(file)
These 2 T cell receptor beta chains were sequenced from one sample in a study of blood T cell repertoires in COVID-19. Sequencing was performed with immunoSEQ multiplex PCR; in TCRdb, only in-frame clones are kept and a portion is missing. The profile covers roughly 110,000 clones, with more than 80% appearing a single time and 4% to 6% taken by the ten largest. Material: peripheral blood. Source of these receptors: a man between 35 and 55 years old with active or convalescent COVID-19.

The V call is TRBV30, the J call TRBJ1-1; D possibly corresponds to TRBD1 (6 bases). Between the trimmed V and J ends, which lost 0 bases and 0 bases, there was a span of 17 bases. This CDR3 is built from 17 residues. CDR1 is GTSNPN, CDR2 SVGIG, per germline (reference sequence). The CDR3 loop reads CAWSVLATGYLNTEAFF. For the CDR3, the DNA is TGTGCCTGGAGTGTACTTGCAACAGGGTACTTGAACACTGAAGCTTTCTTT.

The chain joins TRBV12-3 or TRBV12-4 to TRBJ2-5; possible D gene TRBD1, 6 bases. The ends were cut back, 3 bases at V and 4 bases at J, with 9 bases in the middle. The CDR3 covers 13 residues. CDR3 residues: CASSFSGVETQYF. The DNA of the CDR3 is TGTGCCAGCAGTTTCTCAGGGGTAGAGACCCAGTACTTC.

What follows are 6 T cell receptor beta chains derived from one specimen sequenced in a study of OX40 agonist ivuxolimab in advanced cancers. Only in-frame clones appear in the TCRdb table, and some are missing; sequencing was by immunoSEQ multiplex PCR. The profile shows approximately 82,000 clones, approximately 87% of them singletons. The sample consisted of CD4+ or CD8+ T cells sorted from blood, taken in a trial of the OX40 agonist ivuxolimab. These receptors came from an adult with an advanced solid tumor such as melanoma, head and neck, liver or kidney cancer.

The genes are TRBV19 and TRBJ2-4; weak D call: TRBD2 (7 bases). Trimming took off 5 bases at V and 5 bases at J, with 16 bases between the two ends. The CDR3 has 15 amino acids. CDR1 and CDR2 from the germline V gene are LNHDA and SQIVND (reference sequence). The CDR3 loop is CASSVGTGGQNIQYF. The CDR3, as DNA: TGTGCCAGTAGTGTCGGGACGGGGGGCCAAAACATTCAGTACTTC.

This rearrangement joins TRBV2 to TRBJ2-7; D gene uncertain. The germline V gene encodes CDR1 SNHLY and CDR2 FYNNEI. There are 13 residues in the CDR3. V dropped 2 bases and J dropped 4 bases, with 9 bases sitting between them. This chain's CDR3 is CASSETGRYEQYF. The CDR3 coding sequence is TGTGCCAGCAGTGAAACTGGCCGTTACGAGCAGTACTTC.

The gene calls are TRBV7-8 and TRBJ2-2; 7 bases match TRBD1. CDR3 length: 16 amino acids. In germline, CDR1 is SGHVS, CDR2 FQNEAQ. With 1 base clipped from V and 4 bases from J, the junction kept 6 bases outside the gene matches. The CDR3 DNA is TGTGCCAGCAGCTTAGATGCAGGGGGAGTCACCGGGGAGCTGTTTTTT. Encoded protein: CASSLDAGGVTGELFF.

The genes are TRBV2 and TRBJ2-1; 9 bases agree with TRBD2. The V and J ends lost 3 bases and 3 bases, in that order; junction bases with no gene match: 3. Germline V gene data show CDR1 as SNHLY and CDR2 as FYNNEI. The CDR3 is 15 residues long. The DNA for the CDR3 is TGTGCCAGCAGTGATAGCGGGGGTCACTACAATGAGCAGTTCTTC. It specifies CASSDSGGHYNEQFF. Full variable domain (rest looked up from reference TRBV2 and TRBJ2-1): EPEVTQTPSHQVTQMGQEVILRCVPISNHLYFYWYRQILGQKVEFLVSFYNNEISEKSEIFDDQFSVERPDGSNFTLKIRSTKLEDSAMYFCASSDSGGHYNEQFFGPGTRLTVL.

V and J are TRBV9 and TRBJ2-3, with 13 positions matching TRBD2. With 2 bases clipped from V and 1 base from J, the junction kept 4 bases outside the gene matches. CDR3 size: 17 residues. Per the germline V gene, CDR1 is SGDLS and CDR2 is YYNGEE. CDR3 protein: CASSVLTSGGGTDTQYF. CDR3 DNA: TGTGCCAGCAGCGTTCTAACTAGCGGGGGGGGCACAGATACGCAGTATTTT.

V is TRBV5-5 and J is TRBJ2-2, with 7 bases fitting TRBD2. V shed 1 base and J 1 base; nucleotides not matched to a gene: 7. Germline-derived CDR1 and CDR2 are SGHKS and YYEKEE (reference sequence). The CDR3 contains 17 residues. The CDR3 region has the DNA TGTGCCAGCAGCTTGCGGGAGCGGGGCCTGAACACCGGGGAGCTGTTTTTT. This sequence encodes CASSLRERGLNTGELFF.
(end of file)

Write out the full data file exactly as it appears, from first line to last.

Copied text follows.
These 2 T cell receptor beta chains were sequenced from one sample in a study of blood T cell repertoires in COVID-19. Sequencing was performed with immunoSEQ multiplex PCR; in TCRdb, only in-frame clones are kept and a portion is missing. The profile covers roughly 110,000 clones, with more than 80% appearing a single time and 4% to 6% taken by the ten largest. Material: peripheral blood. Source of these receptors: a man between 35 and 55 years old with active or convalescent COVID-19.

The V call is TRBV30, the J call TRBJ1-1; D possibly corresponds to TRBD1 (6 bases). Between the trimmed V and J ends, which lost 0 bases and 0 bases, there was a span of 17 bases. This CDR3 is built from 17 residues. CDR1 is GTSNPN, CDR2 SVGIG, per germline (reference sequence). The CDR3 loop reads CAWSVLATGYLNTEAFF. For the CDR3, the DNA is TGTGCCTGGAGTGTACTTGCAACAGGGTACTTGAACACTGAAGCTTTCTTT.

The chain joins TRBV12-3 or TRBV12-4 to TRBJ2-5; possible D gene TRBD1, 6 bases. The ends were cut back, 3 bases at V and 4 bases at J, with 9 bases in the middle. The CDR3 covers 13 residues. CDR3 residues: CASSFSGVETQYF. The DNA of the CDR3 is TGTGCCAGCAGTTTCTCAGGGGTAGAGACCCAGTACTTC.

What follows are 6 T cell receptor beta chains derived from one specimen sequenced in a study of OX40 agonist ivuxolimab in advanced cancers. Only in-frame clones appear in the TCRdb table, and some are missing; sequencing was by immunoSEQ multiplex PCR. The profile shows approximately 82,000 clones, approximately 87% of them singletons. The sample consisted of CD4+ or CD8+ T cells sorted from blood, taken in a trial of the OX40 agonist ivuxolimab. These receptors came from an adult with an advanced solid tumor such as melanoma, head and neck, liver or kidney cancer.

The genes are TRBV19 and TRBJ2-4; weak D call: TRBD2 (7 bases). Trimming took off 5 bases at V and 5 bases at J, with 16 bases between the two ends. The CDR3 has 15 amino acids. CDR1 and CDR2 from the germline V gene are LNHDA and SQIVND (reference sequence). The CDR3 loop is CASSVGTGGQNIQYF. The CDR3, as DNA: TGTGCCAGTAGTGTCGGGACGGGGGGCCAAAACATTCAGTACTTC.

This rearrangement joins TRBV2 to TRBJ2-7; D gene uncertain. The germline V gene encodes CDR1 SNHLY and CDR2 FYNNEI. There are 13 residues in the CDR3. V dropped 2 bases and J dropped 4 bases, with 9 bases sitting between them. This chain's CDR3 is CASSETGRYEQYF. The CDR3 coding sequence is TGTGCCAGCAGTGAAACTGGCCGTTACGAGCAGTACTTC.

The gene calls are TRBV7-8 and TRBJ2-2; 7 bases match TRBD1. CDR3 length: 16 amino acids. In germline, CDR1 is SGHVS, CDR2 FQNEAQ. With 1 base clipped from V and 4 bases from J, the junction kept 6 bases outside the gene matches. The CDR3 DNA is TGTGCCAGCAGCTTAGATGCAGGGGGAGTCACCGGGGAGCTGTTTTTT. Encoded protein: CASSLDAGGVTGELFF.

The genes are TRBV2 and TRBJ2-1; 9 bases agree with TRBD2. The V and J ends lost 3 bases and 3 bases, in that order; junction bases with no gene match: 3. Germline V gene data show CDR1 as SNHLY and CDR2 as FYNNEI. The CDR3 is 15 residues long. The DNA for the CDR3 is TGTGCCAGCAGTGATAGCGGGGGTCACTACAATGAGCAGTTCTTC. It specifies CASSDSGGHYNEQFF. Full variable domain (rest looked up from reference TRBV2 and TRBJ2-1): EPEVTQTPSHQVTQMGQEVILRCVPISNHLYFYWYRQILGQKVEFLVSFYNNEISEKSEIFDDQFSVERPDGSNFTLKIRSTKLEDSAMYFCASSDSGGHYNEQFFGPGTRLTVL.

V and J are TRBV9 and TRBJ2-3, with 13 positions matching TRBD2. With 2 bases clipped from V and 1 base from J, the junction kept 4 bases outside the gene matches. CDR3 size: 17 residues. Per the germline V gene, CDR1 is SGDLS and CDR2 is YYNGEE. CDR3 protein: CASSVLTSGGGTDTQYF. CDR3 DNA: TGTGCCAGCAGCGTTCTAACTAGCGGGGGGGGCACAGATACGCAGTATTTT.

V is TRBV5-5 and J is TRBJ2-2, with 7 bases fitting TRBD2. V shed 1 base and J 1 base; nucleotides not matched to a gene: 7. Germline-derived CDR1 and CDR2 are SGHKS and YYEKEE (reference sequence). The CDR3 contains 17 residues. The CDR3 region has the DNA TGTGCCAGCAGCTTGCGGGAGCGGGGCCTGAACACCGGGGAGCTGTTTTTT. This sequence encodes CASSLRERGLNTGELFF.